One of my ministers once said she could tell what people really valued by looking at their checkbook and their calendar. Of course, that was almost thirty years ago when most of us still felt some sense of control over either one.
Is it still true now? I don’t know about you, but there are times I feel like the clock has sped up way beyond my control. I know it takes more of a conscious effort to slow down and take the time (ironically) to decide what I want to do with my time. Do I want to pet the cat or look at one more Facebook post? Write enough words to reach my daily goal, or read a friend’s really good suspense novel? What can I give up to do both? And if someone else knew what my choices were, how would they think of me?
Kids, Work, and Finding Time
While my kids were living at home, I know there was little time for anything beyond getting up, taking an hour (or more) commute to work, do my high-paying, high-stress job that required me to fly to different corners of the globe, manage the kids and their caregivers by long-distance while I tried to pretend my marriage wasn’t falling apart. Read a book? Sometimes on a plane because it was during a time when it was still possible to escape the internet online. When I was home, I was always making up for lost time or planning how to manage the foreseeable future.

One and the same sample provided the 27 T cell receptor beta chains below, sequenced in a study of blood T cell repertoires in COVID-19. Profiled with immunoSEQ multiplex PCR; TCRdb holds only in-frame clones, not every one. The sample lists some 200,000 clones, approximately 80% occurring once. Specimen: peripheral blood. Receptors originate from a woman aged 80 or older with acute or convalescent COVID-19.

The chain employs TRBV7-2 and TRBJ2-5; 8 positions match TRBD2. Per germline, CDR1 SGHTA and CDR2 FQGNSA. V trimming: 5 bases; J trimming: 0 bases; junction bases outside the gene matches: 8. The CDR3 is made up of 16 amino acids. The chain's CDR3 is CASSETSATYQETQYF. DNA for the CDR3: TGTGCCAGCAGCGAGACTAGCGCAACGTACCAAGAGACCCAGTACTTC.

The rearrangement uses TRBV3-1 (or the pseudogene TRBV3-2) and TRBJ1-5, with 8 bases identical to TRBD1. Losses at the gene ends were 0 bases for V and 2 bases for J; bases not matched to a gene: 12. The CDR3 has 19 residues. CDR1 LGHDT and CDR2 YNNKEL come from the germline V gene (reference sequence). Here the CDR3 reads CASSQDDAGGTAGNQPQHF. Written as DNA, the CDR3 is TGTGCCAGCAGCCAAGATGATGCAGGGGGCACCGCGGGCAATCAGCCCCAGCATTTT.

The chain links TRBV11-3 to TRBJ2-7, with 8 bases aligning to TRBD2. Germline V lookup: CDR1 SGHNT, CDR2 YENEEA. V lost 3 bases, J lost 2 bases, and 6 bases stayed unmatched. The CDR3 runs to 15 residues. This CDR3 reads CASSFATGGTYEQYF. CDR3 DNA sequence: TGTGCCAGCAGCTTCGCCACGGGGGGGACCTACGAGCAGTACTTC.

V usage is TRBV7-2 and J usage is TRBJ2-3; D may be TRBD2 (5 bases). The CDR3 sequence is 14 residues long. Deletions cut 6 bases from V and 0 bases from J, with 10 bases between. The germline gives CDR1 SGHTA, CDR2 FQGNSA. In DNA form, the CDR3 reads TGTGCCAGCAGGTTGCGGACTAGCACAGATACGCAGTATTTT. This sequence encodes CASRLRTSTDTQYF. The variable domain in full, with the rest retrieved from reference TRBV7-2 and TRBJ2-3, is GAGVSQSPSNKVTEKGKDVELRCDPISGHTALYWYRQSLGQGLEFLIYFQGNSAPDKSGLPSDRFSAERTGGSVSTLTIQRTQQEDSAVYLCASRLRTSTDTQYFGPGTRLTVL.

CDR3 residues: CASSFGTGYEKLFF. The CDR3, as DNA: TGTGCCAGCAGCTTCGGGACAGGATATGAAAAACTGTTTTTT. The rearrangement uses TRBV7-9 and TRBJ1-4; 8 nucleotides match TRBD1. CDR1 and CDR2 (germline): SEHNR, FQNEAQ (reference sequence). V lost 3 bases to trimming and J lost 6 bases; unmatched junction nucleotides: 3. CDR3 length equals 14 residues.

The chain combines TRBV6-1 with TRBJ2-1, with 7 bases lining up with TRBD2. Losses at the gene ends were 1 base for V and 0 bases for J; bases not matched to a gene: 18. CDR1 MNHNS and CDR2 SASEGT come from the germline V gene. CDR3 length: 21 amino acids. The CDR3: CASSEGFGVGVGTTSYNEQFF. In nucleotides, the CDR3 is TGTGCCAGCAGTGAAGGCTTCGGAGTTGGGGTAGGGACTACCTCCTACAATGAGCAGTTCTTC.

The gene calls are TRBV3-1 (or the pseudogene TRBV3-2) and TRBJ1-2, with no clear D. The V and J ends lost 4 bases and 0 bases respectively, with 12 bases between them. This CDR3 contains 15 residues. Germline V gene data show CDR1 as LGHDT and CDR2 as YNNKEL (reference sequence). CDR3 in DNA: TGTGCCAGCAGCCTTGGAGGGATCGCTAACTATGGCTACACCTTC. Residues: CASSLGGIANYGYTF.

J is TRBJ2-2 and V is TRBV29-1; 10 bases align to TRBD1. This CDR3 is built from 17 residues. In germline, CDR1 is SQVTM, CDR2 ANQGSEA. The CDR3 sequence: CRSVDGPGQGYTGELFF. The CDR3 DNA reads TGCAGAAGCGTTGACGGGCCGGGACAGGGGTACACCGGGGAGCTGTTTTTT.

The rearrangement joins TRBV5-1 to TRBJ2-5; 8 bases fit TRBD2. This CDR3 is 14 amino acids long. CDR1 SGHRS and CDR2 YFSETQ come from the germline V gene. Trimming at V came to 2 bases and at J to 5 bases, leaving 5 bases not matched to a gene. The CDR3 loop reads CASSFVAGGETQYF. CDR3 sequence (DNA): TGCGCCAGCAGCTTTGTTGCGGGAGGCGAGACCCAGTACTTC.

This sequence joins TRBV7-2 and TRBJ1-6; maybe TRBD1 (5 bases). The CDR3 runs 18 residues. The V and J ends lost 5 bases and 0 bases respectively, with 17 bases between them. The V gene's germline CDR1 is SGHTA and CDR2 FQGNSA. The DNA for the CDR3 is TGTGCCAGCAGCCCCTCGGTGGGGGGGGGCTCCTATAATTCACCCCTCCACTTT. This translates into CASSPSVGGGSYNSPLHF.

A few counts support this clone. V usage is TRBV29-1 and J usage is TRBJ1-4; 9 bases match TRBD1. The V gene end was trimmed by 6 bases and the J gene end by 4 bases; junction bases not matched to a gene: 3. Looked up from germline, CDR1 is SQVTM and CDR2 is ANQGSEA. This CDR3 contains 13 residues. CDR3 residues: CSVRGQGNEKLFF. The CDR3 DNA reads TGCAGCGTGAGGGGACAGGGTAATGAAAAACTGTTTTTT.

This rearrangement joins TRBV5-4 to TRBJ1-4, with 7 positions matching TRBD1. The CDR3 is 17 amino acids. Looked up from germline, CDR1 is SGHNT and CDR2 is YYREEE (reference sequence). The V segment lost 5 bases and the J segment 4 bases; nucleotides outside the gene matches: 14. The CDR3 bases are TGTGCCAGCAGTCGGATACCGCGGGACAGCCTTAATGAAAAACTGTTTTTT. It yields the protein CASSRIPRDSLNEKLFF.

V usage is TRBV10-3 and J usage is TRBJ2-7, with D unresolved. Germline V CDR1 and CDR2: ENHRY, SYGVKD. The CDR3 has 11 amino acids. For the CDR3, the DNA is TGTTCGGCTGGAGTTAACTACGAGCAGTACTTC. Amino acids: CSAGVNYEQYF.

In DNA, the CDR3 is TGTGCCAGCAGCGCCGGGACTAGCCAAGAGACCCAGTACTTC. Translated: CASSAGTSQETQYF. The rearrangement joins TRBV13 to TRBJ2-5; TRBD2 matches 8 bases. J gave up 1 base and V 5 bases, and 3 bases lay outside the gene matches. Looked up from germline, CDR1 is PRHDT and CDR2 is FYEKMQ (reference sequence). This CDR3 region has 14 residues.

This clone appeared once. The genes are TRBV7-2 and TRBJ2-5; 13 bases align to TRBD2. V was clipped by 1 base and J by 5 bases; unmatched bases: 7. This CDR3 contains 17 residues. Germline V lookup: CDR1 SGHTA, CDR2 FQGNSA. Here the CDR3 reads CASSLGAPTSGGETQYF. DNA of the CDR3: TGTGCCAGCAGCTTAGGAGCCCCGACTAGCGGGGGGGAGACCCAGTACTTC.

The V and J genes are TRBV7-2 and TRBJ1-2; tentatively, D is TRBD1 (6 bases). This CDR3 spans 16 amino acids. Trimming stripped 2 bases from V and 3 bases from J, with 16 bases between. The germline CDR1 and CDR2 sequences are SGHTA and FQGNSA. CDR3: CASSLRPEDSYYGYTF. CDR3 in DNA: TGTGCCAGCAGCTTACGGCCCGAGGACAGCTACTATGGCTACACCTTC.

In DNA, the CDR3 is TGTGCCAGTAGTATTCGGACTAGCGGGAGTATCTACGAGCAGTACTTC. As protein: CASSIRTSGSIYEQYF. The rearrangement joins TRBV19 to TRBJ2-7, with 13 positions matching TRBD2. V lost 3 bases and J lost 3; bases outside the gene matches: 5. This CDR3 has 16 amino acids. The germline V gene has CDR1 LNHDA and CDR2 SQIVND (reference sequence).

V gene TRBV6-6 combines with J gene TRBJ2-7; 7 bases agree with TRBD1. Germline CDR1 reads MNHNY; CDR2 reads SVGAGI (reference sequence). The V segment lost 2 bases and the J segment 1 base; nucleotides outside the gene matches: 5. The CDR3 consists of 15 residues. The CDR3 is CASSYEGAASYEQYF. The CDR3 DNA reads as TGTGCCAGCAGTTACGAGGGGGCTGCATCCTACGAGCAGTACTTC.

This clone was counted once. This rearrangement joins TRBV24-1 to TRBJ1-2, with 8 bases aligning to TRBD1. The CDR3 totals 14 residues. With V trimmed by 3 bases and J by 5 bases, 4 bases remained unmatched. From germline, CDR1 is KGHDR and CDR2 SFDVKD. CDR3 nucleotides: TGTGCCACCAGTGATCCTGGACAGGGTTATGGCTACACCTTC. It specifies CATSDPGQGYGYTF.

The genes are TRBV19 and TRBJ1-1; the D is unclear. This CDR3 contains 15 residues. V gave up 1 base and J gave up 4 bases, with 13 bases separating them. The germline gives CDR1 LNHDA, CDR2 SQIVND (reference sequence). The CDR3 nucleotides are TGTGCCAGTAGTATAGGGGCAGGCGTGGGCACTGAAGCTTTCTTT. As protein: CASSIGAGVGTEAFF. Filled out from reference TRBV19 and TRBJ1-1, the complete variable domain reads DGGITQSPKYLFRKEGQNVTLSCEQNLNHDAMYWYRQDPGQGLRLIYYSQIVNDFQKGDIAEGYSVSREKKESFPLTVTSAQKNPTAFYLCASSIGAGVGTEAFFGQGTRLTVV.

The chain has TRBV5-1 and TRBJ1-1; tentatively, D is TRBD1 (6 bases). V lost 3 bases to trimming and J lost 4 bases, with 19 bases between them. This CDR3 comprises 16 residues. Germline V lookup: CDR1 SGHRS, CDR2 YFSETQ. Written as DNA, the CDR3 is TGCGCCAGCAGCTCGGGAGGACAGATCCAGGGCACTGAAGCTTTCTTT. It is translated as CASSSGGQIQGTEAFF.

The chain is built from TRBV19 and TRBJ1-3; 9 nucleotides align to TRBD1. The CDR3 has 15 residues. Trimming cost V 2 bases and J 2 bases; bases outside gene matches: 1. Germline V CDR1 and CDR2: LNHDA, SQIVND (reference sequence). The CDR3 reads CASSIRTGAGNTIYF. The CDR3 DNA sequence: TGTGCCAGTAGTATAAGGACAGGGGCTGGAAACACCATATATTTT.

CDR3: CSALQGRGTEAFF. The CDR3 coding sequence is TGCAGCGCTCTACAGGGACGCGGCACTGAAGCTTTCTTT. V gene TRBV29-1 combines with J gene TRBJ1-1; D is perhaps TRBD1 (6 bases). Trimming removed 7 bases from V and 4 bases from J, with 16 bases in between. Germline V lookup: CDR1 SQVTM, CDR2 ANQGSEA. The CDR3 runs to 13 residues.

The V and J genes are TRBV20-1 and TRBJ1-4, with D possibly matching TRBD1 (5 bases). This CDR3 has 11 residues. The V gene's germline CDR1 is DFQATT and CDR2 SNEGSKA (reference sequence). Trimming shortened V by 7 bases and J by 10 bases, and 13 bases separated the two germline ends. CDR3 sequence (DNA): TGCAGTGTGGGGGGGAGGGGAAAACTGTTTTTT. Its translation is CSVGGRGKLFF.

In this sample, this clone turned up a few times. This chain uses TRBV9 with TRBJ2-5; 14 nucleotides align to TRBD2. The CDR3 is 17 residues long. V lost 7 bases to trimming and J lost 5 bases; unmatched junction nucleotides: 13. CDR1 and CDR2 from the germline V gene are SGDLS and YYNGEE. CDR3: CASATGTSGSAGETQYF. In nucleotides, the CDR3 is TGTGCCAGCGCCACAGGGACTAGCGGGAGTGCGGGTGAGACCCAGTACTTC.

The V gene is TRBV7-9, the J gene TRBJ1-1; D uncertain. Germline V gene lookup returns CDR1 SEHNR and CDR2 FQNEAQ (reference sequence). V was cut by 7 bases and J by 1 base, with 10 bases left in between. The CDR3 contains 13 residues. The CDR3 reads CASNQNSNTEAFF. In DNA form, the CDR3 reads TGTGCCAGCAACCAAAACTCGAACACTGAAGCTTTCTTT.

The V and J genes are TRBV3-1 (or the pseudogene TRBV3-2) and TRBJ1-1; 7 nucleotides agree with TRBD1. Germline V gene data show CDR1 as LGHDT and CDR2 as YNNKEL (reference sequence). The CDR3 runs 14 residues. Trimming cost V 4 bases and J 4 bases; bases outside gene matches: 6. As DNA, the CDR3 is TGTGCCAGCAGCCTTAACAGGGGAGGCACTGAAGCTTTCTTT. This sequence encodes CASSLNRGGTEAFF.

Which is why I have understanding for my children who are in the same boat. I keep my expectations of them contacting me to a minimum and we all maintain a relatively happy relationship. (Circumstances have led us to live far apart, so dropping in for a cup of coffee just isn’t reasonable.)
The pressure has eased up, but I can still be frivolous with time, especially on days like today when I’ve spent the day in kindergarten. (“No, George, just because Tim breathed on you doesn’t me you can spit on him.”) I see the stressed out parents coming to get their kids and talk to teachers trying to balance work and kids, both of which are important.
The Real Time Crisis
It all makes me wonder. When can we ever find the time for the things that aren’t in crisis mode? How do Thoreau possibly find a year to spend at Walden Pond? And, like Virginia Woolf, I long for a room of my own.
These are just the wonderings of my own mind, but I sense some truth in this crazy, hectic, sound-bite world. The only ones who can slow it down enough for reflection is us.
And that may be the greatest crisis of all.